Donna Ockenden ‘Delighted’ to Lead Review of ‘Inadequate’ Nottingham Maternity – ‘Immense Relief’ for Families

NHS England has confirmed that Donna Ockenden will chair a new independent review into maternity services at Nottingham University Hospitals (NUH) Trust. NUH runs both the Nottingham City Hospital and the Queen’s Medical Centre (QMC).

The senior midwife-led an inquiry that found over 200 babies at Shrewsbury and Telford NHS Trust could have survived with better maternity care.

She is now tasked with leading an inquiry into NUH, taking over from a local review team. This comes after families wrote to the Health Secretary Sajid Javid, airing their concerns over the experience and objectivity of the local group to adequately handle such large-scale issues.

The NHS has responded with the announcement of a major shift in approach. The local group has been branded “not fit for purpose,” and Ms Ockenden is expected to lead a new national review with renewed terms of reference starting July.

Ms Ockenden said: “I was absolutely honoured to be approached by the families to lead the review of maternity services in Nottingham and then deeply honoured to be asked by NHS England to chair this review.”

‘Inadequate’ Maternity Services

The Nottingham University Hospitals Trust has received sustained criticism from families and regulators for its maternity services.

The Care Quality Commission (CQC) recently released a report rating maternity services at the trust as “inadequate.” The healthcare regulator issued the safety warning following unannounced inspections at NUH in March.

The CQC report highlighted a lack of maternity staff with the right experiences, training, skills, and qualifications to manage observations of women, provide the right care, and keep patients safe from avoidable harm.

This partly coincides with an interim report by the now-abandoned thematic review that pointed to “evidence of a lack of respect, appreciation and listening by some staff members in relation to their colleagues and to service users with some indications of bullying behaviour”.

According to the CQC’s director of operations, Midlands network, Fiona Allinson, “It is disappointing that despite several inspections where the CQC has told the trust areas they must improve to keep mums and babies safe, serious problems remain.” The health watchdog called for “significant and immediate improvements” to the trust’s maternity services.

Responding to the CQC report, Ms Ockenden said: “It makes stark reading, and clearly the maternity services at the trust have got a lot of work to do and they need to do it at pace.”

There can be no doubt that many, many families have been deeply hurt with life-changing injuries and deaths. Clearly we need to get to the bottom of what has happened.”

She added: “What I know at the moment is that there are so many families who have been through, for the most of us anyway, unimaginable grief.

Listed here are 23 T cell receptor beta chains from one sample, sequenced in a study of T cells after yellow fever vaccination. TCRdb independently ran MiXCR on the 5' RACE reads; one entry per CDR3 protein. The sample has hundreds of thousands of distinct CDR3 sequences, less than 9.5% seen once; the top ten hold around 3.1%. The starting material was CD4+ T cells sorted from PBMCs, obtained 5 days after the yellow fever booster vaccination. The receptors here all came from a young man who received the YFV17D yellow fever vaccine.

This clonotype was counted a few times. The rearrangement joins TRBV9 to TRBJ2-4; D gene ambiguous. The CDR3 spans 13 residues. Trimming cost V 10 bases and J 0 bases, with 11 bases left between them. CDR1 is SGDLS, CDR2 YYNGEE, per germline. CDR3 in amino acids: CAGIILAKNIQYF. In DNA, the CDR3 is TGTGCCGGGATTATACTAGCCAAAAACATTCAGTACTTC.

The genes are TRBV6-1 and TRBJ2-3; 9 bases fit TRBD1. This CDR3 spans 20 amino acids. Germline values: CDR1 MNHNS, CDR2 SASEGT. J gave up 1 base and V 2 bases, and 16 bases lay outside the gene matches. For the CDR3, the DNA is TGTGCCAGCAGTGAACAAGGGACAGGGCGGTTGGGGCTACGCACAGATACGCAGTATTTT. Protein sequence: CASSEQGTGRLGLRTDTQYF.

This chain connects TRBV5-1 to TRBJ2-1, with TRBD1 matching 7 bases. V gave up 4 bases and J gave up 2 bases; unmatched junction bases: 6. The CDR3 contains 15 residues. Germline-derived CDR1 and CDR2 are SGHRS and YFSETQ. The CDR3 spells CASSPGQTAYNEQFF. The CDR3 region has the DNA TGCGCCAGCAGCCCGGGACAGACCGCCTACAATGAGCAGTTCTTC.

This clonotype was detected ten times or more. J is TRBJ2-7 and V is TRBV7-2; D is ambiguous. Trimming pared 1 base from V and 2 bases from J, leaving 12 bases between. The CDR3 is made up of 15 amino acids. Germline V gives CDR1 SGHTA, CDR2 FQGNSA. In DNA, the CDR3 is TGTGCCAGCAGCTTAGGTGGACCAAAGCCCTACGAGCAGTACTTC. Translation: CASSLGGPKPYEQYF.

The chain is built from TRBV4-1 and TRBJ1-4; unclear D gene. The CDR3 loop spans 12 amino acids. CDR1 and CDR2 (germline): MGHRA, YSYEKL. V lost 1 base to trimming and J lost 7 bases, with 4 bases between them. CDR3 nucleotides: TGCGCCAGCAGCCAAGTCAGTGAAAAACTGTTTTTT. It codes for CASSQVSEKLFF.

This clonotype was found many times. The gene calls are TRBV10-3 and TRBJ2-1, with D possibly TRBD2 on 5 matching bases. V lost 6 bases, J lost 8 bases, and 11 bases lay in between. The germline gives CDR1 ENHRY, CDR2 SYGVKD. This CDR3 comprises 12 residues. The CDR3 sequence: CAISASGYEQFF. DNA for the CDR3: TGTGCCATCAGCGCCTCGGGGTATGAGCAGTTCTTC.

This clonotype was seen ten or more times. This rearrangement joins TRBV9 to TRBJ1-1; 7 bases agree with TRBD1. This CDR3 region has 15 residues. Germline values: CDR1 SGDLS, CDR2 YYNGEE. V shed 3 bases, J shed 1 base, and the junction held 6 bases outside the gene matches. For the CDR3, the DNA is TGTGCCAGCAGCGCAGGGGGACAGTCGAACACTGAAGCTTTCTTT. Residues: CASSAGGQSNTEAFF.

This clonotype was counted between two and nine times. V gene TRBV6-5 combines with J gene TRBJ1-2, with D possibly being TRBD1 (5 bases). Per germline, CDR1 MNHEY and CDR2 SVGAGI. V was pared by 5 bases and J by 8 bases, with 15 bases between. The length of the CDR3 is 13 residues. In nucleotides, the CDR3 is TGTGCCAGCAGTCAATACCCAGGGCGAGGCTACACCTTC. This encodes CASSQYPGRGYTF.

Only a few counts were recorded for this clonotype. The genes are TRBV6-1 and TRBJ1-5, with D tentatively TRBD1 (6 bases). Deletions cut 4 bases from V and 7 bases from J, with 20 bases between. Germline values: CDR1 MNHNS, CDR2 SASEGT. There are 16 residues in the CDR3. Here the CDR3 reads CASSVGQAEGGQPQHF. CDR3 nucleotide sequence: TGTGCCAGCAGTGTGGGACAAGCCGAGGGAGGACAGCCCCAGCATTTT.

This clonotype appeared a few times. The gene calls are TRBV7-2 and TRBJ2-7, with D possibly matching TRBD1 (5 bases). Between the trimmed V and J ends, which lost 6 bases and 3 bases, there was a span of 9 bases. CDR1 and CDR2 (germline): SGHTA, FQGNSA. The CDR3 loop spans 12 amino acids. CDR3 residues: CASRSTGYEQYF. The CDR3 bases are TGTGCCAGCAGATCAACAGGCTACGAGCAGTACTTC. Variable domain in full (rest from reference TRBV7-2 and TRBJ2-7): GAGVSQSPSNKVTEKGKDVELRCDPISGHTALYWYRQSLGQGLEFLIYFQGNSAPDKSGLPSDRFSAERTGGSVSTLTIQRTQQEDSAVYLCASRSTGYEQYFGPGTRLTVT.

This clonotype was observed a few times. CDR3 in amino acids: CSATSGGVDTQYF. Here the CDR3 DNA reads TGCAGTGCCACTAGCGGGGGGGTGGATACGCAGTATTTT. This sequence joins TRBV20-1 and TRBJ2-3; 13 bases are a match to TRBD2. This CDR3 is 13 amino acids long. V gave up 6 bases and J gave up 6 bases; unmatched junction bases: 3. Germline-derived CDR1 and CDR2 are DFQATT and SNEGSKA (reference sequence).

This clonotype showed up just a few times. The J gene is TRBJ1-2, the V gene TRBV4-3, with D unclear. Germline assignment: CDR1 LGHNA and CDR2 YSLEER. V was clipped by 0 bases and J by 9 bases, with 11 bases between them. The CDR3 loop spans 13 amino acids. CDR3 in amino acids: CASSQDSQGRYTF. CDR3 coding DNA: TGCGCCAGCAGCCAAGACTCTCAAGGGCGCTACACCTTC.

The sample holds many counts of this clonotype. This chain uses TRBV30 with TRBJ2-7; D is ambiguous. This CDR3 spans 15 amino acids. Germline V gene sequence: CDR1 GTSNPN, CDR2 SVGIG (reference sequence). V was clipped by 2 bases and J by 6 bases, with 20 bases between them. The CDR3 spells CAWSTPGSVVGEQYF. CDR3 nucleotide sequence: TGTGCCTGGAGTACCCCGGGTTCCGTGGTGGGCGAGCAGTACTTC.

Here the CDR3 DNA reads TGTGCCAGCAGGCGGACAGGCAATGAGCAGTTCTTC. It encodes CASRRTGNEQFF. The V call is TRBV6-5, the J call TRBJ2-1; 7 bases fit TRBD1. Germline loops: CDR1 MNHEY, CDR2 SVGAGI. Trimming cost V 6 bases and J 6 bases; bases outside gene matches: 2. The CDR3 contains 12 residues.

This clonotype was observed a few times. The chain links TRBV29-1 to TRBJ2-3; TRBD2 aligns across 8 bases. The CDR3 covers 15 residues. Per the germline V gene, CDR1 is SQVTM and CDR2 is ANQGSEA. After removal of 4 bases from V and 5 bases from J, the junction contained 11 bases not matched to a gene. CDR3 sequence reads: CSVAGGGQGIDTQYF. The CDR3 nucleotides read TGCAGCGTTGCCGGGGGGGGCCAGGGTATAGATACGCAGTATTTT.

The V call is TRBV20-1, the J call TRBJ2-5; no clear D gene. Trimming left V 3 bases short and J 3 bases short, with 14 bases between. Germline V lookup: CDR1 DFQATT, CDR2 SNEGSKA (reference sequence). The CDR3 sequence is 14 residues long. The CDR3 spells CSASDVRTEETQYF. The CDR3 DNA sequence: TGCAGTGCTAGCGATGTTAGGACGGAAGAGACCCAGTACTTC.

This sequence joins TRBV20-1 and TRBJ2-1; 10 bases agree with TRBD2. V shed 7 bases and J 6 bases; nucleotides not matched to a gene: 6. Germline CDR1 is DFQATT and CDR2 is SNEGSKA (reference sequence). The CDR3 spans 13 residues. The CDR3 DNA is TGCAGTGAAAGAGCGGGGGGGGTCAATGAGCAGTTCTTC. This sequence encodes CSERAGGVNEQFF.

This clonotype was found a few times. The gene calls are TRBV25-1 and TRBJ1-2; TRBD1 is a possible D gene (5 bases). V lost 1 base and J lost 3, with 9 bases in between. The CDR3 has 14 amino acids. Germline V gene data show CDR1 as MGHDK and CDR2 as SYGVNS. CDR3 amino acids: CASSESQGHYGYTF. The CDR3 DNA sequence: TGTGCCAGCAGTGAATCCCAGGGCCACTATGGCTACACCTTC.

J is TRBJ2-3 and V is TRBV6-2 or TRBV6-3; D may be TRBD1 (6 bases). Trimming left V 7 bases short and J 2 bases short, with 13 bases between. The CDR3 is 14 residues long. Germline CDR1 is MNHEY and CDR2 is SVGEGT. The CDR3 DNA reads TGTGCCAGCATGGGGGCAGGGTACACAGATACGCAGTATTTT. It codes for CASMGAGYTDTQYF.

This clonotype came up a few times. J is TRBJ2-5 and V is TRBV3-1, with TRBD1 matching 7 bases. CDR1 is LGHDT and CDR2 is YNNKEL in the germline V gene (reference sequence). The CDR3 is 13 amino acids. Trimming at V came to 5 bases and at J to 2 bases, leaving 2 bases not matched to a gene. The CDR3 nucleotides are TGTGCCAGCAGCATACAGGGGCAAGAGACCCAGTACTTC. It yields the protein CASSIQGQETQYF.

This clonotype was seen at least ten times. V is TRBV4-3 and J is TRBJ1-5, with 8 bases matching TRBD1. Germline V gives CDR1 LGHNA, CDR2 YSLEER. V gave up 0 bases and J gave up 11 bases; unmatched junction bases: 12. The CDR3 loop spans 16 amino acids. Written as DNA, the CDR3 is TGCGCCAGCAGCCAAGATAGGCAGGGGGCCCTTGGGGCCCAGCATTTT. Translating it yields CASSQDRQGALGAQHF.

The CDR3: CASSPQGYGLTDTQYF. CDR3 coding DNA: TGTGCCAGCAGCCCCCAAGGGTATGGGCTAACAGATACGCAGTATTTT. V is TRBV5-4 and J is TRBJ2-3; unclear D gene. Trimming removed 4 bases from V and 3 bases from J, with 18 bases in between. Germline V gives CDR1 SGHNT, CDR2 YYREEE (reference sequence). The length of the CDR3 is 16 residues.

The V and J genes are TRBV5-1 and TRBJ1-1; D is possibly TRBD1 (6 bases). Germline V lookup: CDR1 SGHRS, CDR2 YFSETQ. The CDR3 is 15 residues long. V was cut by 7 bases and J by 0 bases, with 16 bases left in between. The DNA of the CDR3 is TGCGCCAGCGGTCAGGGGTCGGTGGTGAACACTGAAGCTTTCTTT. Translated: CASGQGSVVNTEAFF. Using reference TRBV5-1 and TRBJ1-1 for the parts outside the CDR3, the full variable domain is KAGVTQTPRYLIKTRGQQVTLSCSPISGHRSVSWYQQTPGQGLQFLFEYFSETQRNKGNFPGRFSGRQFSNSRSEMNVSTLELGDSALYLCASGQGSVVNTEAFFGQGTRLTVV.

“And of course the pain that they will have suffered through the loss of their babies will have been compounded by having to push for effective investigations or inquiries.

Heeding Families’ Call for a Robust Review

In response to the “various views” shared by Nottingham families, the chief operating officer for NHS England and NHS Improvement, Sir David Sloman, said, “I can confirm that Donna Ockenden has agreed to chair the new review and we will work with her to develop a new terms of reference that reflects the need to both drive urgent improvements to local maternity care and the need to deliver actionable recommendations that can be implemented as quickly as possible.”

We know we need to get this right for the families who have experienced such terrible loss and been through so much pain already.” Sir David added.

Ms Ockenden commented on her appointment to chair the Nottingham maternity review, saying she was “delighted” and her first priority would be “listening to and engaging with families.”

Families affected by the alleged maternity failings at NHU expressed their “immense relief,” with a statement saying: “Donna Ockenden’s appointment is a significant step towards restoring confidence in Nottingham maternity services.”

“We are confident that she will conduct a robust review to ensure the scale of failings at NUH are recognised and essential improvements are made.”

Donna Ockenden plans to start engaging with Nottingham families after she concludes her review of maternity services at Shrewsbury and Telford Hospital NHS Trust in early July. “I’m sure the families in Nottingham will understand that I do need to complete on my commitments to the families in Shrewsbury,” she said.

According to the director of midwifery at Nottingham University Hospitals, Sharon Wallis, “Our teams are working hard to make the necessary improvements, but recognise we have more to do and are absolutely determined to speed up the pace of change and deliver quality services for women and their families.”

The appointment of senior midwife Ms Ockenden presents improved opportunities for possible failings at the trust to be uncovered, for the aggrieved families to find answers, and for improvements in maternity care to be implemented.

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